Piano intervals. Here you will learn about what are they and how to use them.
Playing piano is much easier if you take all the little theory steps and if you understand what everything means.
I am pretty sure that all of you heard about intervals and scales. I am also sure that the most of you questioned what they actually are.
Here is your answer: A scale is a set of notes. The “interval” is used to express the space between two notes.
Also you need to know that each interval has a number, from one to eight. Understanding the intervals is a must when it comes to piano lessons and you will see how easy it will be to read any of those free piano sheets music.
You will understand better by looking at your piano. Start at the C and go to the C major. You can notice that between C and C Major is D how is the second note in the scale, a second major. If you continue by that you will realize that the move from C to E is a major third, C to F is a major fourth, C to G a major fifth, C to A is a major sixth, as C to B is a major seventh and the last one- C to C is an eighth, which is called an octave.
Now you can play for instance a major fourth, C to F and listen carefully to get used to the sound of a major.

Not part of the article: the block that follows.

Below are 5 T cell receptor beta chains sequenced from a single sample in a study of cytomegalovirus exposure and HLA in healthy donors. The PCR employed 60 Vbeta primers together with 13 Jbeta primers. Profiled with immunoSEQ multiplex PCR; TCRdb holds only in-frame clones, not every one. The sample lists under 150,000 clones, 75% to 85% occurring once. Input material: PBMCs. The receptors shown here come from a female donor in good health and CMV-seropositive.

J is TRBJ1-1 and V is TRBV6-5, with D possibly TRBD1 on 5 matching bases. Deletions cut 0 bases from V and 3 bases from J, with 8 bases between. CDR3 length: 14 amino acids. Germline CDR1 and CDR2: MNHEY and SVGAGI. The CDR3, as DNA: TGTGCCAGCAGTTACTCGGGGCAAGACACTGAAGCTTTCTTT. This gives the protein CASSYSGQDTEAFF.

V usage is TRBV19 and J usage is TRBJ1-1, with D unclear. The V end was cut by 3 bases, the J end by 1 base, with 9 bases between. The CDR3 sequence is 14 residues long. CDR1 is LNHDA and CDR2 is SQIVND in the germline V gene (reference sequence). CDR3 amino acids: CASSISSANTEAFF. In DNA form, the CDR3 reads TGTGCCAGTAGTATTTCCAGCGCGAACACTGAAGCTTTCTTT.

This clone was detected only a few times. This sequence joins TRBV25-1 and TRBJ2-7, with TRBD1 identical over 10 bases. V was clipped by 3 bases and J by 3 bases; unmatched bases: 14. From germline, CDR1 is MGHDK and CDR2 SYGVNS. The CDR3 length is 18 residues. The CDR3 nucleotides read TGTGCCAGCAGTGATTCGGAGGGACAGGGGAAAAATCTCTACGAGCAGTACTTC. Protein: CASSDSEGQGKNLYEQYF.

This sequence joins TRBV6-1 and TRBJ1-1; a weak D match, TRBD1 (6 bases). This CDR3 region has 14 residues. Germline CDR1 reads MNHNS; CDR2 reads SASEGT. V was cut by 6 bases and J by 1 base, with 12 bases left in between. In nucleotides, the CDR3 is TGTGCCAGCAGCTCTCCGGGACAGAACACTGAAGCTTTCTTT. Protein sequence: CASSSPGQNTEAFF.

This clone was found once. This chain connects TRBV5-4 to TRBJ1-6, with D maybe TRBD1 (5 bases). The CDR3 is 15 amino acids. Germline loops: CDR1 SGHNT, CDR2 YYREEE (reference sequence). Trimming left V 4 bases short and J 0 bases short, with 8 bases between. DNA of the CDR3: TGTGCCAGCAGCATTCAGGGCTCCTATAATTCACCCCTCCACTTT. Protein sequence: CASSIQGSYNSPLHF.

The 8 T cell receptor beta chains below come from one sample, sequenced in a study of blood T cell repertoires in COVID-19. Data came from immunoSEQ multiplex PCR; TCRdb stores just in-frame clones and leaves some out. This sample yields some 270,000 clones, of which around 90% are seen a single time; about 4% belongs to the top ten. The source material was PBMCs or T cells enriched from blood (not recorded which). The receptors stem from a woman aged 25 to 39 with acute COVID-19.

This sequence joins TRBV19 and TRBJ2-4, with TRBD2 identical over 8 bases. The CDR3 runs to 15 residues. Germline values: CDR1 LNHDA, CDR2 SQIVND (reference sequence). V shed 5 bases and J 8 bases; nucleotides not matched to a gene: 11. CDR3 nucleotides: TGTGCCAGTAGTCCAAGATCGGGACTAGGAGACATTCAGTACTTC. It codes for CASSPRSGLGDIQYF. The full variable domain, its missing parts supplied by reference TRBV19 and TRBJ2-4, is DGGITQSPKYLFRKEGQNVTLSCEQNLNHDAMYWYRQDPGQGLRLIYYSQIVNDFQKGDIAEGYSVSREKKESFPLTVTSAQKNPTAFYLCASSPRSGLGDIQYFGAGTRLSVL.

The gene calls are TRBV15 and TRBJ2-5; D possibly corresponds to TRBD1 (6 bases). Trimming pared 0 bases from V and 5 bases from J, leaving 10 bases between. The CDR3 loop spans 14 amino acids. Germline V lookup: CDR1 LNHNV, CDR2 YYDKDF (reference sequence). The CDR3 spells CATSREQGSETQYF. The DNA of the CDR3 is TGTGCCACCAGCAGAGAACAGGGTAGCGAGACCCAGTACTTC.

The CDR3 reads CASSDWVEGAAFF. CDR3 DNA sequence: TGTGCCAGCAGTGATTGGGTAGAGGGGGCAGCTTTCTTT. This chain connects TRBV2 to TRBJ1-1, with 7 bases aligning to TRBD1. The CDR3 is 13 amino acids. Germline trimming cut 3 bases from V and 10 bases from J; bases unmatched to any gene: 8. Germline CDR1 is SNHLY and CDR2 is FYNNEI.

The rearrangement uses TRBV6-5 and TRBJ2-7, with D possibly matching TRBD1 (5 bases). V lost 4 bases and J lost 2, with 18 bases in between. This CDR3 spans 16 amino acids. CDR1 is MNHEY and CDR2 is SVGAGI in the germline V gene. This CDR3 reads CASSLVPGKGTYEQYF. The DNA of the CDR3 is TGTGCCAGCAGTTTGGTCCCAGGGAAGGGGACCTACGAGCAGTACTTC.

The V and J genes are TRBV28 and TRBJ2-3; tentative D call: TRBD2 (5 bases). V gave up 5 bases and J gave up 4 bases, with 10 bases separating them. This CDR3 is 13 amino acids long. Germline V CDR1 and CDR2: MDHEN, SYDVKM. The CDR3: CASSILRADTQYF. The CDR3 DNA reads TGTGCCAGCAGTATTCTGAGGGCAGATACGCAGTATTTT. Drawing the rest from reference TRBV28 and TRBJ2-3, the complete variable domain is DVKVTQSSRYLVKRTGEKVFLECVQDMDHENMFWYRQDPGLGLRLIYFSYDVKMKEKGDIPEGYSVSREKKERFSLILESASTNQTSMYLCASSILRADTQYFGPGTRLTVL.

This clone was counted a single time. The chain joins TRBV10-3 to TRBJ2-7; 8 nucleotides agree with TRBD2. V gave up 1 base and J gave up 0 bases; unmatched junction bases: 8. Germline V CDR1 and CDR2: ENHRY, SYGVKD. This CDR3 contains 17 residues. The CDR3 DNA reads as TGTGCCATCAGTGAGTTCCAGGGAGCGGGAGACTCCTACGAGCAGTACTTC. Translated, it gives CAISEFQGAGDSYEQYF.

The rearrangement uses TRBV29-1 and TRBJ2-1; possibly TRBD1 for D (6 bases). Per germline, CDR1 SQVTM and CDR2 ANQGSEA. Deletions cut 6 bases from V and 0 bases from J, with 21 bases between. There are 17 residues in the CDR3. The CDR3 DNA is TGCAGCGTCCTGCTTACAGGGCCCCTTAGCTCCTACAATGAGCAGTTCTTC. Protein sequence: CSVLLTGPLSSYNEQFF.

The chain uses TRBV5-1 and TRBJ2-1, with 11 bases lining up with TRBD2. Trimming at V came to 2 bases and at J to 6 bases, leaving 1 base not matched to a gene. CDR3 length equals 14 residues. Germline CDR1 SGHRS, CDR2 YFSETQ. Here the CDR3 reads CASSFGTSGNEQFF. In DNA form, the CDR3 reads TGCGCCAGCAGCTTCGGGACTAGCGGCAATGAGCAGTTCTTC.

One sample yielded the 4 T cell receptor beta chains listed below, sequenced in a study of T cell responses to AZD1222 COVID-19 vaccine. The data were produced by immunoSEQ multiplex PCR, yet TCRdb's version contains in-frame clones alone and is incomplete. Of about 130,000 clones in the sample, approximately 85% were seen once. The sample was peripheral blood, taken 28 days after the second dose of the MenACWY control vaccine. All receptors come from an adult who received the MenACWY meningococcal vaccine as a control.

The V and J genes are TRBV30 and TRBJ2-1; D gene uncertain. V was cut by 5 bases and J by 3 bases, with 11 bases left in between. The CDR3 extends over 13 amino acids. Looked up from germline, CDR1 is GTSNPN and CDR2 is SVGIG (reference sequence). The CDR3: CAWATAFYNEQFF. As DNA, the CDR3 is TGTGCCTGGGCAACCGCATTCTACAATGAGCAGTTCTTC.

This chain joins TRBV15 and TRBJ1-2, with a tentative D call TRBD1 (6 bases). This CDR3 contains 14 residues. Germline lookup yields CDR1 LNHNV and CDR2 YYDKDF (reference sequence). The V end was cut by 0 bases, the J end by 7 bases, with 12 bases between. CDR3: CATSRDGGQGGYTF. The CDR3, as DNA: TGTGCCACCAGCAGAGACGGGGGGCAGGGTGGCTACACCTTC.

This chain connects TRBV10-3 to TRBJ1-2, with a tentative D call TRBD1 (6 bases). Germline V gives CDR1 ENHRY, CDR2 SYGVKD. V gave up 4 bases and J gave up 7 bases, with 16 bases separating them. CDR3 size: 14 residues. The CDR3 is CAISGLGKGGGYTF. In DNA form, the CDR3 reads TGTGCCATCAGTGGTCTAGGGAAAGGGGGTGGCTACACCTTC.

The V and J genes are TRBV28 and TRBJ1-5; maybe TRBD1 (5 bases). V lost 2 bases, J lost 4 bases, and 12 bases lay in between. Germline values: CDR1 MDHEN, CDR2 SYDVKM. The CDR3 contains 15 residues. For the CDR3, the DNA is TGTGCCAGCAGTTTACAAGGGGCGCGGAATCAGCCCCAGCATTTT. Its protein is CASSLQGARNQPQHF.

I am pretty sure you understood that. But I want to make it clear for good and I will tell you a little trick.
Choose two notes, let’s say C and E. And now count C-D-E, like 1-2-3, which makes E the third- as it is and as I told you below, a major third.
This was for the white keys, also named naturals. For the black keys, or also named accidentals, we have another rule. As we know the black keys are not included on the C Major scale, but when they are played as an interval of C they have the following names.
The key C sharp, which can be also D flat, the black key between C and D, is in the middle of the second interval, which makes it a kind of partial second, and for that it is called minor second.
Same rule is applied for the rest of notes. The key D sharp, which is also named E flat is found between the second and the third, but not third. For that it is a minor third.
For the interval between C and G we talk about partial intervals. The interval between C and G is a fourth. The G sharp key is what we call an augmented fourth, being a real fourth, but it is also a little fifth and by that it is a diminished fifth.
Going forward we have A flat which is a minor sixth, while the key A is the major sixth.
Don’t forget that free piano sheets are available online, for you to practice. A good point to start practicing the piano is this piano lesson.
A video tutorial about the piano intervals
Here is a video tutorial which explains the piano intervals theory: